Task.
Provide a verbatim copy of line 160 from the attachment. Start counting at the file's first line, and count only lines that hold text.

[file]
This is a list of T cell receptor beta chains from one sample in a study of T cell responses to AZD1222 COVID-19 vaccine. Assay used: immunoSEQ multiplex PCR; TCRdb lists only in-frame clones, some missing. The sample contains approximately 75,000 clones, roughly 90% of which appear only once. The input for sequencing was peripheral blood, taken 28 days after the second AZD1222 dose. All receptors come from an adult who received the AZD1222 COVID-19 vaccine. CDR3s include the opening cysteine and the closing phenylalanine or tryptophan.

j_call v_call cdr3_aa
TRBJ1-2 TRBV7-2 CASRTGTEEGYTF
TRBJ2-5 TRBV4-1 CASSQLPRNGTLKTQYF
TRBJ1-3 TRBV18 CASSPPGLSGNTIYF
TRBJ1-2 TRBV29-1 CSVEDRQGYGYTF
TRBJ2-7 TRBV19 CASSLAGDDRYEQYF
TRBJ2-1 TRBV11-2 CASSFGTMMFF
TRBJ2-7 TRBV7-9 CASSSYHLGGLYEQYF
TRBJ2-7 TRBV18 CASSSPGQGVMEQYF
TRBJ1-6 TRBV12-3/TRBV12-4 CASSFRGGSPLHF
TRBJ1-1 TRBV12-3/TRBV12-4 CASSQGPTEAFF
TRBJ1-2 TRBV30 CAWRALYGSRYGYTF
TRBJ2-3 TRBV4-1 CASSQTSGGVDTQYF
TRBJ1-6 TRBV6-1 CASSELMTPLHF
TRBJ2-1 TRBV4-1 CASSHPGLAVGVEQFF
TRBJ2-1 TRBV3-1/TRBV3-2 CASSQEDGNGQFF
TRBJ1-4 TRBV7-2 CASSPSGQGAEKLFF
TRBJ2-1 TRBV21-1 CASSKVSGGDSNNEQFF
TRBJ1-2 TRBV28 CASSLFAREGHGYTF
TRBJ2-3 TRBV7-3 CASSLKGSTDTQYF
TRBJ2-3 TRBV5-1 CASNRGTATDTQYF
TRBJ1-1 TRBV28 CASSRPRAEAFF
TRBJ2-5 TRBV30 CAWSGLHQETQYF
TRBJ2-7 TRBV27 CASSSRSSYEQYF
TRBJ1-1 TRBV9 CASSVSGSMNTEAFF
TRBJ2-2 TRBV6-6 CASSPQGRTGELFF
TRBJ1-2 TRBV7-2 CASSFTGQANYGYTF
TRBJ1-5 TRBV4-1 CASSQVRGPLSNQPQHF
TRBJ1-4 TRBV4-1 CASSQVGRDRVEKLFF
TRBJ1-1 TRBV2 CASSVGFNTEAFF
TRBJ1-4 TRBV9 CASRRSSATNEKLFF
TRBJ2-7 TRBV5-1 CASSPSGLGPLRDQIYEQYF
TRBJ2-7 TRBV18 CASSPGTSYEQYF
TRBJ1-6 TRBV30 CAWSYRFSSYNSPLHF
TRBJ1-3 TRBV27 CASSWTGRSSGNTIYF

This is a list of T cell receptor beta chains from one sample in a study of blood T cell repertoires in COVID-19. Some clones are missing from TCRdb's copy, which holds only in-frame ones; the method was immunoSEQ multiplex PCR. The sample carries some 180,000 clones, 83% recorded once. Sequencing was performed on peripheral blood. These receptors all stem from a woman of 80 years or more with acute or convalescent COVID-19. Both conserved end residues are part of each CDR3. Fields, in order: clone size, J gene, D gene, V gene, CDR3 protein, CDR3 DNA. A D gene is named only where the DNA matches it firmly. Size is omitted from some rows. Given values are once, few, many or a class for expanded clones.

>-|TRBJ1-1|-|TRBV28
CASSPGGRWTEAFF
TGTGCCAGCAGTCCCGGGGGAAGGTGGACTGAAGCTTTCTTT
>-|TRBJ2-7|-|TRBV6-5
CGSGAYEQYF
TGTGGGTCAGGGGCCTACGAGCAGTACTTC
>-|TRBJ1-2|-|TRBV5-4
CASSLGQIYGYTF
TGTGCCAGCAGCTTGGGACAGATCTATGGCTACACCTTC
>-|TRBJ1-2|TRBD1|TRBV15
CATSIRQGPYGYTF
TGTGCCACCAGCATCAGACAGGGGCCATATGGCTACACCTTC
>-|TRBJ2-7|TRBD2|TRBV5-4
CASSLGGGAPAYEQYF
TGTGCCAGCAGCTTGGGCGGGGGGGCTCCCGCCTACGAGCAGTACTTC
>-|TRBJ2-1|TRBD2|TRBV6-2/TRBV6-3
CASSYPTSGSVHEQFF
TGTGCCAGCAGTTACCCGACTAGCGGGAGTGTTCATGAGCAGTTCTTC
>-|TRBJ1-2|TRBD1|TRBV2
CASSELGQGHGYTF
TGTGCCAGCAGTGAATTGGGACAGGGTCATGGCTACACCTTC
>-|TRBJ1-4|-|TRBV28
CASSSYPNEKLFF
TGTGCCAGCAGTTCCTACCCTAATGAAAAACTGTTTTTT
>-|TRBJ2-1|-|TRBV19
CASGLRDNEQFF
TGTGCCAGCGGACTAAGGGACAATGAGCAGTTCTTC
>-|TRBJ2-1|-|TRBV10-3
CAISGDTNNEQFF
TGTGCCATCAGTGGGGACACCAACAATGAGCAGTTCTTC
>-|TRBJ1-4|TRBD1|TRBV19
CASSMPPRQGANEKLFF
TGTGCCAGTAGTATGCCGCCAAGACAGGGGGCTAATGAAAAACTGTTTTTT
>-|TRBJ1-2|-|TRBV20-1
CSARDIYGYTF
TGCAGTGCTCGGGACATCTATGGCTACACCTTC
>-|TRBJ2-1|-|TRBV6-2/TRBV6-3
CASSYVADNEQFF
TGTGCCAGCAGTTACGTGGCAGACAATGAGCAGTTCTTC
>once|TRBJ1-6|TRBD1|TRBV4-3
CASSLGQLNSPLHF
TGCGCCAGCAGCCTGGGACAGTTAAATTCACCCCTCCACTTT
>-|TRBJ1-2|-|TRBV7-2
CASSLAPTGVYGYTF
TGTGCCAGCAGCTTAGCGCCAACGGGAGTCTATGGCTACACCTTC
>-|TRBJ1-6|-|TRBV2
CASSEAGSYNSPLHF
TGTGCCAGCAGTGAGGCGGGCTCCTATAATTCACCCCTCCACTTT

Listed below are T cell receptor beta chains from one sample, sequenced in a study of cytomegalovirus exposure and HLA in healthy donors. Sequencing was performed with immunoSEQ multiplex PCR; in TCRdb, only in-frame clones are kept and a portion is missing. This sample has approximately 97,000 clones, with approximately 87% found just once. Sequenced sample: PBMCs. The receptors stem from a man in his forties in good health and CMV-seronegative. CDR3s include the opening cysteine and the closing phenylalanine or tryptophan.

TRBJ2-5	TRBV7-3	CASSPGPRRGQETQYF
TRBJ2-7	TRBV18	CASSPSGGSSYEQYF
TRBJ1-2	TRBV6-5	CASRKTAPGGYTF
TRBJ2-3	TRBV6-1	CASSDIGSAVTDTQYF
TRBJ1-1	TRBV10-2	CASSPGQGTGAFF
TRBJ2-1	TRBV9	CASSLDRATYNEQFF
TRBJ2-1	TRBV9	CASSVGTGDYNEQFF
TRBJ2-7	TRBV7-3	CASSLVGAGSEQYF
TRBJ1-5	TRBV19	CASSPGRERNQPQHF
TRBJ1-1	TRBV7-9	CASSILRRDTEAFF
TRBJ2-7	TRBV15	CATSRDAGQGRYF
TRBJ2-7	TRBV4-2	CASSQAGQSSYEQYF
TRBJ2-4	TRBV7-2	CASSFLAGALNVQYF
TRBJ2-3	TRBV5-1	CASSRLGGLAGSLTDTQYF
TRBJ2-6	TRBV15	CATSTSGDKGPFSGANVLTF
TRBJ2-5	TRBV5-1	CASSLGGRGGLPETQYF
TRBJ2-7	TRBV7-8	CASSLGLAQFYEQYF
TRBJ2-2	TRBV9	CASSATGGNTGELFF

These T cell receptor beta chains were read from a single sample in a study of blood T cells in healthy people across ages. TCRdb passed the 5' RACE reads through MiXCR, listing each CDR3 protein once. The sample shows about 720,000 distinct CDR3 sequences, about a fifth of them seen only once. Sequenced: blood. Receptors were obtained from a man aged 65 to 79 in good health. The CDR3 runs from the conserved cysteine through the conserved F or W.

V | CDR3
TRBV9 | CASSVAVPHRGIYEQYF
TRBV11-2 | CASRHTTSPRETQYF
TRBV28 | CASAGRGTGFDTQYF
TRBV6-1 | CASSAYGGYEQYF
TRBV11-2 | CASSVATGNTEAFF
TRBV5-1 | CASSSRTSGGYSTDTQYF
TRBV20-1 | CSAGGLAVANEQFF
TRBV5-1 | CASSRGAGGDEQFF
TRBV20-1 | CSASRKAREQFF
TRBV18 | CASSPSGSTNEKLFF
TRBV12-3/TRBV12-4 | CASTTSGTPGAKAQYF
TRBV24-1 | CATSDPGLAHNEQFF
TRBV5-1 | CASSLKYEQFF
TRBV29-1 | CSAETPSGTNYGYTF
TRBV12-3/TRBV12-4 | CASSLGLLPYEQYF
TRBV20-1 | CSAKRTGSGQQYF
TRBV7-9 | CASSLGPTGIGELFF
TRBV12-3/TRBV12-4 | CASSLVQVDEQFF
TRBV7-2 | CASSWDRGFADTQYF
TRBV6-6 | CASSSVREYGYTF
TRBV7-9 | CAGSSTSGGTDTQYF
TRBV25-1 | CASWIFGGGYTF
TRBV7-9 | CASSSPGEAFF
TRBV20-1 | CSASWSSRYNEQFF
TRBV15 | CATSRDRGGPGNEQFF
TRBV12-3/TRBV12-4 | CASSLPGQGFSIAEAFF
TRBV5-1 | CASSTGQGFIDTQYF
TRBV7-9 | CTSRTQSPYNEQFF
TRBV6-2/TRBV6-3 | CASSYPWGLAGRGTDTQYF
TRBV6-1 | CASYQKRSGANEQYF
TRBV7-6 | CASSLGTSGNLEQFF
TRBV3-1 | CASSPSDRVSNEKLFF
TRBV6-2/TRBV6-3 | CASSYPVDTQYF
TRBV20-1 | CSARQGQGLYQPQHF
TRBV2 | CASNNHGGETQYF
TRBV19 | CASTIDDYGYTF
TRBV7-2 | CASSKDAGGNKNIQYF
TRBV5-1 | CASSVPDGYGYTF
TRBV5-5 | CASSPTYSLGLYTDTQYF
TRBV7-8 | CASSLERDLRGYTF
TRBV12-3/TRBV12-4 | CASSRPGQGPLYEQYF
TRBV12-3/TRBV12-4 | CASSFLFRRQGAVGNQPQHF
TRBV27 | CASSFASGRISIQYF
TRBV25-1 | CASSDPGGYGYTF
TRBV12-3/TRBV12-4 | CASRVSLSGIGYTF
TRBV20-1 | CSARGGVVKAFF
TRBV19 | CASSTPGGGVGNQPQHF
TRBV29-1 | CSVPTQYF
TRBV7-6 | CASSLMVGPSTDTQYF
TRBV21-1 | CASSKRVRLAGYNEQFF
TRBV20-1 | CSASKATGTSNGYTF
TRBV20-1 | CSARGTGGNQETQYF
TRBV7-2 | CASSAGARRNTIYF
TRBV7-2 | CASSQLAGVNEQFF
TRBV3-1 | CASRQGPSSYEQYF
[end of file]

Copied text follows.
TRBV7-2 | CASSQLAGVNEQFF